The office is an important place for a lot of people. It provides somewhere for work colleagues to meet and collaborate and should always be a safe place to work.
The majority of people who work in an office spend most of their waking day there - often more than at their own home. Post pandemic issues around safety have changed the priorities for employers, so how do you provide a safe working environment for your employees?
First and foremost, visit the hse.gov.uk website which provides all the basic rules around safe buildings, lighting and hygiene, moving around the office and suitable temperatures to work in.
As COVID-19 restrictions are being lifted, many businesses are looking forward to try and create new workspaces that align with the ever-changing requirements of the modern world with consideration on the importance of health, safety and wellbeing.
Remote and more flexible working is now common and something that needs to be considered. Many people will have been working from home for a while and returning to an office space may create feelings of anxiety. They will need to feel that there is a clear agenda in place to address any concerns they have so they feel safe.
There are steps that need to be taken to ensure an office space is safe and we have highlighted some of the main ones below:
How to provide a safe working environment:
- Be aware of concerns
- Conduct risk assessments
- Review policy and procedure
- Consider issues created by COVID-19
- Remote working
- Protect employees mental health
1. Be aware of concerns
Have open and transparent communication with your staff and find out what their concerns are about their health and safety in their working environment.
It is important to be aware of your employee’s concerns and not just assume you know what it is that they need.
2. Risk assessments
Risk assessments based around the office have been a requirement of health and safety for a long time but now need to include extra considerations to take into account levels of risk associated with COVID-19. They will need to include health risks to their employees with preventative measures that have been taken to ensure their safety.
If there are any serious events or dangers to their health, then it is important to point out the procedures that will need to be followed. Risk assessments are a great starting point and a way to put certain structures in place and provide the safe environment that is required.
3. Review policy and procedure
As guidance shifts continuously with health and safety policies, it is important that employers make sure their workplace practices are up to date.
These include mental health and safety policies in the office and for those who work away from the office in remote locations.
4. Issues created by COVID-19
If we didn’t have enough health and safety to think about, COVID-19 has introduced a whole new level of it! For example, it may now be necessary to clean surfaces in kitchen areas and computer keyboards more than we used to. If employers have become more anxious about catching bugs and viruses, then social distance measures might have to be introduced with maybe mask wearing required in the office or around clients.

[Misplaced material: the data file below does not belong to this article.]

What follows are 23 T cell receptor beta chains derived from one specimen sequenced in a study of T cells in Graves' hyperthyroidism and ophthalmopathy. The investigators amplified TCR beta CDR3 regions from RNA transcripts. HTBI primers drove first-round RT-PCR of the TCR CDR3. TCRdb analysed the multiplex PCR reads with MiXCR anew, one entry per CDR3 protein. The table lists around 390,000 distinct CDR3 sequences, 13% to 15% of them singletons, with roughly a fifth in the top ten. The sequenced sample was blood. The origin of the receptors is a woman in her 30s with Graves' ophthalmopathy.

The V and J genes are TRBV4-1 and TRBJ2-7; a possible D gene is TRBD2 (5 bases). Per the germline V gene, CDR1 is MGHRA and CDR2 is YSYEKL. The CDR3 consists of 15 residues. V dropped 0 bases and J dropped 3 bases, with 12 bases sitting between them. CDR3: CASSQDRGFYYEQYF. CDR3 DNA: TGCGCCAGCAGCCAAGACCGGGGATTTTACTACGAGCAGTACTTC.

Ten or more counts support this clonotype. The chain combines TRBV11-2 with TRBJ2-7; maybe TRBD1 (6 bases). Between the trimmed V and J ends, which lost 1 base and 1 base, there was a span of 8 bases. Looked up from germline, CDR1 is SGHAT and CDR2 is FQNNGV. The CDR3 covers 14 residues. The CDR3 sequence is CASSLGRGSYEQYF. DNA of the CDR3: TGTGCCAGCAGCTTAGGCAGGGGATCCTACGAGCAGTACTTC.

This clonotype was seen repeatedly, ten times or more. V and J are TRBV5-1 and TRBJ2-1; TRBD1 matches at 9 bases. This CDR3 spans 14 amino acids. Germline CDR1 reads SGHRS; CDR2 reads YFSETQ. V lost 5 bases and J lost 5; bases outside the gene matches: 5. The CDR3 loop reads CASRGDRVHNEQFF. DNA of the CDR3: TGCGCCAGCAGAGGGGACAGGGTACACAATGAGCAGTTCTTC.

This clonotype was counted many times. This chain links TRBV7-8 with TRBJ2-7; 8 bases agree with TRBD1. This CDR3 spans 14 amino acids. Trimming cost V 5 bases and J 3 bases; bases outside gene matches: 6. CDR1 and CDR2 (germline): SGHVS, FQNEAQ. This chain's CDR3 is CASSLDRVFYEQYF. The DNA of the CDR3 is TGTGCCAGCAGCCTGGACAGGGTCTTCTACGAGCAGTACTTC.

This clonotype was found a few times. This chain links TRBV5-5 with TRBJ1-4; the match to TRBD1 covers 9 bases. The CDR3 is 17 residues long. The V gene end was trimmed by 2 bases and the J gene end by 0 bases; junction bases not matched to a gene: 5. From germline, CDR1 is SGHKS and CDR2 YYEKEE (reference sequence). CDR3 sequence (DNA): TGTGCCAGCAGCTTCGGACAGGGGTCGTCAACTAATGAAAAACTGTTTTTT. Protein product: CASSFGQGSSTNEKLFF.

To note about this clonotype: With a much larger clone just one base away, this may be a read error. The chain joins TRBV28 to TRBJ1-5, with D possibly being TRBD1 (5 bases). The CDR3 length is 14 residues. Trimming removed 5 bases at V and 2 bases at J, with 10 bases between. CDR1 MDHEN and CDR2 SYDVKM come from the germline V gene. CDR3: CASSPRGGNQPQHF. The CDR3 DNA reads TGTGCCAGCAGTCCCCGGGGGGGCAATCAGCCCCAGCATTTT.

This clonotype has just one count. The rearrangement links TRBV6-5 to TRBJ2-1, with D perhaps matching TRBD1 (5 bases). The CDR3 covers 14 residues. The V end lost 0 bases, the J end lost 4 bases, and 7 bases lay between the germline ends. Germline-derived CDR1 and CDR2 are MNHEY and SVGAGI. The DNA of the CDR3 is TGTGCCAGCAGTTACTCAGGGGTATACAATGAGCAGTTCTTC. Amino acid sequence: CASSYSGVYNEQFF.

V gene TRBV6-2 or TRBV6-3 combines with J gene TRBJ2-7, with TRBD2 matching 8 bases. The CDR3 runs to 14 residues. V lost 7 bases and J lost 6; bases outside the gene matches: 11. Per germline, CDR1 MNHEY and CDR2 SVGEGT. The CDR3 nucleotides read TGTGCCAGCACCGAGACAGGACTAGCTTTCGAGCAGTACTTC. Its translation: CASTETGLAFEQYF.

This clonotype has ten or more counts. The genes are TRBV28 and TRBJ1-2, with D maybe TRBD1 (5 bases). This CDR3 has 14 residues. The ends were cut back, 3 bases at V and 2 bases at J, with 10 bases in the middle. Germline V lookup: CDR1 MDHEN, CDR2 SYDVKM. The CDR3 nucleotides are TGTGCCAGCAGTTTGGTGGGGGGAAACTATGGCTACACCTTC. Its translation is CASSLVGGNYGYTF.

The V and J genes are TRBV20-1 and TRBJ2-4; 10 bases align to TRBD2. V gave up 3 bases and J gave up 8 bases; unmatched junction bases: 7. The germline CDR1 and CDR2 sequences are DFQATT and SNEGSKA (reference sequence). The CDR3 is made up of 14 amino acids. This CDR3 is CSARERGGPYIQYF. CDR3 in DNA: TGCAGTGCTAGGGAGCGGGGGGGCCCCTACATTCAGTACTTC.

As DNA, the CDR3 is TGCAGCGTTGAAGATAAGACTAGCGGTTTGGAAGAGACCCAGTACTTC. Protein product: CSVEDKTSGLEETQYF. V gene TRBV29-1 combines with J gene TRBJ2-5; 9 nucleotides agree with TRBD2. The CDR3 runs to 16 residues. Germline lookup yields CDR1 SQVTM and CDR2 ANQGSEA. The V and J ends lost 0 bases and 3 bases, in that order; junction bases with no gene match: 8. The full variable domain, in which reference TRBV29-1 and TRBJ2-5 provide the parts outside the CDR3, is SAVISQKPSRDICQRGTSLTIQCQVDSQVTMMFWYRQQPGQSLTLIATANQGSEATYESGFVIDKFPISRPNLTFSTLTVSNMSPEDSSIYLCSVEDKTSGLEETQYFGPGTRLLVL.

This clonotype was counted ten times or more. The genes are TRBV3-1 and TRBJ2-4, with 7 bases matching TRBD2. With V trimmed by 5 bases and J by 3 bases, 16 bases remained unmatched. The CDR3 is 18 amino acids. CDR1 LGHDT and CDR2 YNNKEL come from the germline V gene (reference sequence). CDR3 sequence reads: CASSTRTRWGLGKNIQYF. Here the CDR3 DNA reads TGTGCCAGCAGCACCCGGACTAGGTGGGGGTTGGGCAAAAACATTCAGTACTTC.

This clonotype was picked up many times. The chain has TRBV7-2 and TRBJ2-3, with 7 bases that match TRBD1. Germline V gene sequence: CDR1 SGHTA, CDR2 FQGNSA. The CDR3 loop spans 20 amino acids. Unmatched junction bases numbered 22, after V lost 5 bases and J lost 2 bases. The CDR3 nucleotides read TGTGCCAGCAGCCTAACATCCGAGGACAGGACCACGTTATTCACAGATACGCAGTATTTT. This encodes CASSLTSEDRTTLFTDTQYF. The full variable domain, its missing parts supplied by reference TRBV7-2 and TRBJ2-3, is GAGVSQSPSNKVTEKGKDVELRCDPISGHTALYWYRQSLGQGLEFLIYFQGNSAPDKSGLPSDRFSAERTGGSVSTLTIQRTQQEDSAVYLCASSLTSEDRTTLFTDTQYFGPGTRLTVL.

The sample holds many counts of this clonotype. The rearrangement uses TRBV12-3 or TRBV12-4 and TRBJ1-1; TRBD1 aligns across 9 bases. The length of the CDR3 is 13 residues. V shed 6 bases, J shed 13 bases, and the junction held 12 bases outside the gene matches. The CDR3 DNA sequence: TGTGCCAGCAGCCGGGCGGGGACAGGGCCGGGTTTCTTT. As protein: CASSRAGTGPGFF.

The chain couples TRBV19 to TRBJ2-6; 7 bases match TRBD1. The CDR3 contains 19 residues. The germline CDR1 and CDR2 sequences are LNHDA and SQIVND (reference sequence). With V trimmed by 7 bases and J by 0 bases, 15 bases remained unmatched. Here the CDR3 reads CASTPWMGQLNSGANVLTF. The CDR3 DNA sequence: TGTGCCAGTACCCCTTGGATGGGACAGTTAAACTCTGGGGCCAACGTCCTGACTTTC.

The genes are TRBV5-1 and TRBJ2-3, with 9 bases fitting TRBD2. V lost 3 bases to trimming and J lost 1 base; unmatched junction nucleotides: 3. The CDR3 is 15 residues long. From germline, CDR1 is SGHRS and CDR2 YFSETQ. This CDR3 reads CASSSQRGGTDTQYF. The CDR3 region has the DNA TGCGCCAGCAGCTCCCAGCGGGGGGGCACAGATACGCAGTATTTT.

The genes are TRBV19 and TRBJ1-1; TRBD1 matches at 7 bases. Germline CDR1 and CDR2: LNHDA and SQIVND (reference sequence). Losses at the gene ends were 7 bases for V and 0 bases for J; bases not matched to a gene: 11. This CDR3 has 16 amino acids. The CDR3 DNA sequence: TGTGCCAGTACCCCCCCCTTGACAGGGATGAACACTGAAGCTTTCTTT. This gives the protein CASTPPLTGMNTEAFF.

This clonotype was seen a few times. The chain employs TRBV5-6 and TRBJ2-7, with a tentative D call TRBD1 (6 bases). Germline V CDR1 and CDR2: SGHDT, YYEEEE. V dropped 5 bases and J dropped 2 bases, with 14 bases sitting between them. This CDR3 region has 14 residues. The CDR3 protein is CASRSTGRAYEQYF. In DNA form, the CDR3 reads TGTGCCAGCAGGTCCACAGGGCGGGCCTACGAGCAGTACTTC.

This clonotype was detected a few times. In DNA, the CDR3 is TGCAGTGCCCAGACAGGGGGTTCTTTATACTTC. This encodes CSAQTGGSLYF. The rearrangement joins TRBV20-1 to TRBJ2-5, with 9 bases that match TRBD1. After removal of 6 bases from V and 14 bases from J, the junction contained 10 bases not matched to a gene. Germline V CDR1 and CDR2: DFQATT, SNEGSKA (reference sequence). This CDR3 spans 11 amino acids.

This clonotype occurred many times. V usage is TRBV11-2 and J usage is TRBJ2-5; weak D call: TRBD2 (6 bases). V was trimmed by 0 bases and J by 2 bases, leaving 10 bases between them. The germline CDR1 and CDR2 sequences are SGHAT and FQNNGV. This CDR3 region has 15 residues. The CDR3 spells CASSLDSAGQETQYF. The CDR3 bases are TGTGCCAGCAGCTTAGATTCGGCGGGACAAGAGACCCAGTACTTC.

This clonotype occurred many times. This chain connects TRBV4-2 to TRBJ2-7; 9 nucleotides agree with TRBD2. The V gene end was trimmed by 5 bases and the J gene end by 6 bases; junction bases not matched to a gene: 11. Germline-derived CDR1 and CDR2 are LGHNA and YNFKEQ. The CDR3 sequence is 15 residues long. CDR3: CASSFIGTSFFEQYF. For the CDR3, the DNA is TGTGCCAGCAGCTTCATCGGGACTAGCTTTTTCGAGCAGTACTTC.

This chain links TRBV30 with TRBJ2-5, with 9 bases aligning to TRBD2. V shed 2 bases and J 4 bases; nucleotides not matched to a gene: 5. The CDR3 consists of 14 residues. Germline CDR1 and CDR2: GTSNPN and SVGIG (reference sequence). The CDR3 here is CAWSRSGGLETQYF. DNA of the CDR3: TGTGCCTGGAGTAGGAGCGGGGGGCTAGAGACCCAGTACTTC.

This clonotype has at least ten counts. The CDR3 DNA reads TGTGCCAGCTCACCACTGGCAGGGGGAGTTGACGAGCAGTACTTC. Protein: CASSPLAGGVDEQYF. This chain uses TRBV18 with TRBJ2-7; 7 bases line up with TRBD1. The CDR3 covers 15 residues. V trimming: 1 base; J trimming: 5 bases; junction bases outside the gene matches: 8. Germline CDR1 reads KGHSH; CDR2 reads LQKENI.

Ventilating enclosed office space has been shown to minimise the transmission of viruses - it’s now important to make sure that air is well circulated from the outside to the inside so employees are not breathing in recycled office air.
5. Remote working
If you have employees that are continuing to work from home, you will need to create safety rules around those home areas too. This could include making sure that their workspace is safe - you may even need to make a home visit to check it all out, making sure they have the correct equipment to work from home including comfortable desks and chairs plus an adequate internet connection.
You will need to implement policies so that home workers are in communication regularly with office staff and managers, checking in on their mental health and give them time to raise any problems or issues around their job.
You may need to consider offering more flexible working times to your employees that work around family commitments and allow them to balance home and work in a more healthy way.
6. Mental health
Maintaining a mentally healthy workforce is possibly one of the more important aspects of creating a safe environment in the office. The last few years will have seen a significant rise in anxiety over job security, finances, illness and family issues and this will have a knock-on effect on job performance. Making sure that your environment is a safe place to raise issues around mental health and having the procedures in place if and when these issues arise is extremely important.
Having trained mental health first aiders is useful as these are people that can pick up on signs that employers are struggling and they have the skills to know how best to approach them and advise. This will go a long way to helping staff feel safe in the workplace, improve production and be less likely to leave or go off on long term sick.